If you are pregnant it is advisable to stop taking fish, krill or flax oil about 10 days before the birth due date and to resume about 10 days after. This is simply because omega-3 thins the blood and in the event of surgical intervention during the birth it might serve to increase the risk of excessive bleeding.

We reiterate that fish liver oils that contain vitamin A are not to be taken by pregnant women, or women planning pregnancy, unless advised to do so by a Doctor.

If you have any questions regarding this article, any of the health topics raised, or any other health matters please do contact me (Amanda) by phone or email at any time.

Amanda Williams, Cytoplan, 01684 310099

Cytoplan Blog: Celadrin Supplement for joints

Last updated on 11th December 2014 by


6 thoughts on “An Introduction to Joint Health

  1. Thank you very much Ms. Amanda, after you advised , I took Celadrin 90 capsules and omega 3, the result is excellent, my artritis is gone, but I will continue as long as i order again ,

    it is possible to continue to take Celadrin even in long term?

    And I am thanking you for the free flaxseed oil that you sent, I took only one time , because after I took half of teaspoon I felt something allergic, has flaxseed lots of Vitamin E ? I am an allergic person of shellfish, Vitamin A, vitamin E, and some drugs like Aspirin and Penicillin, and other pain relievers. So I stop taking the flaxseed oil. I became ashmatic ( hard to breath) if I took or eat some of the listed above.


    1. Dear Emmanuel
      I am delighted the celadrin and omega 3 helped your arthritis. That is really good. Yes you can take both long term and can reduce the dose to 1 celadrin daily once your joints feel comfortable.

      Flax oil is not a common allergen and does not contain any of the items to which you are allergic, except a minute quantity of vitamin E, but I doubt if that is the problem. Sometimes flax oil can stimulate liver function and the release of bile and this can give unpleasant symptoms temporarily, but this usually wears off. If you want to contact me directly and tell me the symptoms you experienced I can probably throw more light on this for you.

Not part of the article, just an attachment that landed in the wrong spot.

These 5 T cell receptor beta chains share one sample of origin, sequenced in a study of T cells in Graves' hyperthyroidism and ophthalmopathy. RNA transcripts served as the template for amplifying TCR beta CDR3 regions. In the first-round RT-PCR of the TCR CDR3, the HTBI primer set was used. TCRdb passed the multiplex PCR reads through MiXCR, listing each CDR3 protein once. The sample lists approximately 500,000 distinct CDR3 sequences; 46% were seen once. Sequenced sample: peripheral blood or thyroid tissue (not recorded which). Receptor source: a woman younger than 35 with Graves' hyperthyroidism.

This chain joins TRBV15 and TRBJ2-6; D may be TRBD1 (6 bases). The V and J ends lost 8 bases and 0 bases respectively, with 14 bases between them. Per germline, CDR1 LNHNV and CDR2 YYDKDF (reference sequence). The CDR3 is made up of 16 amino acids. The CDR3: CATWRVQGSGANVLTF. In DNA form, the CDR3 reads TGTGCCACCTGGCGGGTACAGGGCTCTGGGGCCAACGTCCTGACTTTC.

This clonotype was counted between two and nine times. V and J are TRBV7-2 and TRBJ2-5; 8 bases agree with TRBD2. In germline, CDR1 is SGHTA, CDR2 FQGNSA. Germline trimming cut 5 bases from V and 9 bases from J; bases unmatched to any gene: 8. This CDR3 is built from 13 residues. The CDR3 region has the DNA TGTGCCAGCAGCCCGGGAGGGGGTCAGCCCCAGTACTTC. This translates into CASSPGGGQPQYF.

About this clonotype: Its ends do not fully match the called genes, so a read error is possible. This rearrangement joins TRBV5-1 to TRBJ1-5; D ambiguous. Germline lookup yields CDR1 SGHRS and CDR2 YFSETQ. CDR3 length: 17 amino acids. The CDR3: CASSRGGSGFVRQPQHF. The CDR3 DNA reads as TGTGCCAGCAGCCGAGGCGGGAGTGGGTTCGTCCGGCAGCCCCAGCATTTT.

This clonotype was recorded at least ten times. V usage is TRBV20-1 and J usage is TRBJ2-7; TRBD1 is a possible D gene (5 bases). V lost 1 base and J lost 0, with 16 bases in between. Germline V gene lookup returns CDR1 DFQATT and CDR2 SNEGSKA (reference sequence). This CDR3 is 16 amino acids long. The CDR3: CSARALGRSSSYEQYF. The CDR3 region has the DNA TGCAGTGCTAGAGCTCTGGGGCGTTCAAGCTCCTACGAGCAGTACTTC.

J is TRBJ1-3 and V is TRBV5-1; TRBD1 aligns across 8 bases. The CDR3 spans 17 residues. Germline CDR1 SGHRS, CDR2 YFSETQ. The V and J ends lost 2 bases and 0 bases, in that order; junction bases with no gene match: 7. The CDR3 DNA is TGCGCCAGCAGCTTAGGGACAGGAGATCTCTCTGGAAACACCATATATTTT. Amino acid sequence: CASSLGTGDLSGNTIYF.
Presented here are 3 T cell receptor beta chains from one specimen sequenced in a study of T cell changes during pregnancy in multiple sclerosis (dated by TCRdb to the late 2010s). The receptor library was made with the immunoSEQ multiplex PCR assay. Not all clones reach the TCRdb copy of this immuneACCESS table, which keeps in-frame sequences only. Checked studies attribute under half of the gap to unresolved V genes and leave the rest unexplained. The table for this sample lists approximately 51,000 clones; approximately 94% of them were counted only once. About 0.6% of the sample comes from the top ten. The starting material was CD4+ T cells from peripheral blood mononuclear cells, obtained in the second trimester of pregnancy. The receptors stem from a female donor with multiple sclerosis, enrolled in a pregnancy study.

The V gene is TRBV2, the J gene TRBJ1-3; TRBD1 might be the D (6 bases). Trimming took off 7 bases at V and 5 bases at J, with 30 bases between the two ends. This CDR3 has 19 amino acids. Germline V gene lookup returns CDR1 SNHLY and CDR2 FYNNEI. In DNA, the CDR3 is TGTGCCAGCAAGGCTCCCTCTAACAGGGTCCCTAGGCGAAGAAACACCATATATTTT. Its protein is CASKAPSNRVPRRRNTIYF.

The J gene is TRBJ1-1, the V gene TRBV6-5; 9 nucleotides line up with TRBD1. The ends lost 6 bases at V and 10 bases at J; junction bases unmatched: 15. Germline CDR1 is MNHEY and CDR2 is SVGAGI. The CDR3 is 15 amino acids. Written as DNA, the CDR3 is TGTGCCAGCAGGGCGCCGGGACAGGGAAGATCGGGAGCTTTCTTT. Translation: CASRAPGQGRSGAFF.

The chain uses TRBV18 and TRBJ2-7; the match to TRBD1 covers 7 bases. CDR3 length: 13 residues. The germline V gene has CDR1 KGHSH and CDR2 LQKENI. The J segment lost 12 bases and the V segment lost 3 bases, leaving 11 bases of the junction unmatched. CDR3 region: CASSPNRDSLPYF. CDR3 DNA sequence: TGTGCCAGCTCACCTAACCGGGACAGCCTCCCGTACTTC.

Best wishes, Amanda / 01684 310099

  2. I have been taking Celadrin for the last 7 years and Glucosamine last 15 years.I am 63 years old.15 years back I used to get pain in my knee. But after taking Glucosamine I don’t have any pain. I want to maintain this. Of late I have started little pain when I climb or come down from stairs. Am I supposed to take Omega-3 also? Please advise.
    Veenu gupta

    1. Hi Veenu,

      You certainly don’t have to take omega-3 alongside, however if the pain has come back then it may be worth trying as omega-3 is known to aid joint pain and inflammation. We would be more than happy to send you a pot of fish oil try. However it may also be useful to fill Health Questionnaire (this service is free) then we can get a little bit more information on your individual situation, as it may well have something to do with diet or lifestyle. Please let me know if you would like me to send you one.

      All the best,

  3. Please advise…. I am a 64 year old female and try to keep as active as possible…. walk my dogs, swim, yoga and learning Ballroom dancing.

    Unfortunately, both knees are quite swollen and painful with arthritis. Lately, both of my ankles have felt weak and the bones in my lower legs feel weak. After sitting or driving both of my knees feel weak and I need to stand a few minutes before walking. When I walk up or down the stairs, I can only use only one leg as the other is too weak and painful to climb the stairs.

    I am allergic to sulphur and fish oil.

    I take Lostartan 50mg for high blood pressure, a herbal medicine, and CoQ10 Multi.

    Please advise what supplements would help me to reduce the pain and swelling of my knees?

    Looking forward to your reply.

    1. Hi Viviene,

      Thank you for your comment. Firstly, it’s great to hear that you are keeping so active.

      I would advise initially, if you haven’t done already, that you speak with your GP regarding the new pains you are experiencing. It would be advisable that you ask to have your vitamin D level checked as well as a referral to see a physiotherapist.

      For the time being, you may like to try:

      Vegan Glucosamine HCL at 1 capsule per day and
      Celadrin at 1 capsule per day

      You may also like to consider Celadrin Cream which can be used on all joints, including arms, legs and back.

      Once you have your vitamin D results, you are welcome to contact our in-house Nutritionist for further advice.

      Kind regards,